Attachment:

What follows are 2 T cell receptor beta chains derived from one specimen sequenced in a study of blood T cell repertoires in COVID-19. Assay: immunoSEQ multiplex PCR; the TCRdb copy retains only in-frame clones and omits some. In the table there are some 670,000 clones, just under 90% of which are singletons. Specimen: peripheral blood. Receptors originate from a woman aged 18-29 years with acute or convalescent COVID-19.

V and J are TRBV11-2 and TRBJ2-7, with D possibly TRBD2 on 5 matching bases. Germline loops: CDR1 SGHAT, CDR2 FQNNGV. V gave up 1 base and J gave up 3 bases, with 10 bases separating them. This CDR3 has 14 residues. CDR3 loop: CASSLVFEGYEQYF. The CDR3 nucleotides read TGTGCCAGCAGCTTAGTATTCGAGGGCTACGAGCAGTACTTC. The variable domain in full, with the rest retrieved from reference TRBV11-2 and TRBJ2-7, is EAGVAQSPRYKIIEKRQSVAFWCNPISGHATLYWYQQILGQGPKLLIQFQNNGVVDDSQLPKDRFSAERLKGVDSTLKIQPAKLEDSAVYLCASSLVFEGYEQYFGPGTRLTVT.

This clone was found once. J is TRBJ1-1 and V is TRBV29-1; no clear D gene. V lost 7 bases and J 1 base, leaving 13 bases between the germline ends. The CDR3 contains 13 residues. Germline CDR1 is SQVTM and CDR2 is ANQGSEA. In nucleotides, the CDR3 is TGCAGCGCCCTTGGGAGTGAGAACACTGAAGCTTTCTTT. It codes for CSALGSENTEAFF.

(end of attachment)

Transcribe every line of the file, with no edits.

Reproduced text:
What follows are 2 T cell receptor beta chains derived from one specimen sequenced in a study of blood T cell repertoires in COVID-19. Assay: immunoSEQ multiplex PCR; the TCRdb copy retains only in-frame clones and omits some. In the table there are some 670,000 clones, just under 90% of which are singletons. Specimen: peripheral blood. Receptors originate from a woman aged 18-29 years with acute or convalescent COVID-19.

V and J are TRBV11-2 and TRBJ2-7, with D possibly TRBD2 on 5 matching bases. Germline loops: CDR1 SGHAT, CDR2 FQNNGV. V gave up 1 base and J gave up 3 bases, with 10 bases separating them. This CDR3 has 14 residues. CDR3 loop: CASSLVFEGYEQYF. The CDR3 nucleotides read TGTGCCAGCAGCTTAGTATTCGAGGGCTACGAGCAGTACTTC. The variable domain in full, with the rest retrieved from reference TRBV11-2 and TRBJ2-7, is EAGVAQSPRYKIIEKRQSVAFWCNPISGHATLYWYQQILGQGPKLLIQFQNNGVVDDSQLPKDRFSAERLKGVDSTLKIQPAKLEDSAVYLCASSLVFEGYEQYFGPGTRLTVT.

This clone was found once. J is TRBJ1-1 and V is TRBV29-1; no clear D gene. V lost 7 bases and J 1 base, leaving 13 bases between the germline ends. The CDR3 contains 13 residues. Germline CDR1 is SQVTM and CDR2 is ANQGSEA. In nucleotides, the CDR3 is TGCAGCGCCCTTGGGAGTGAGAACACTGAAGCTTTCTTT. It codes for CSALGSENTEAFF.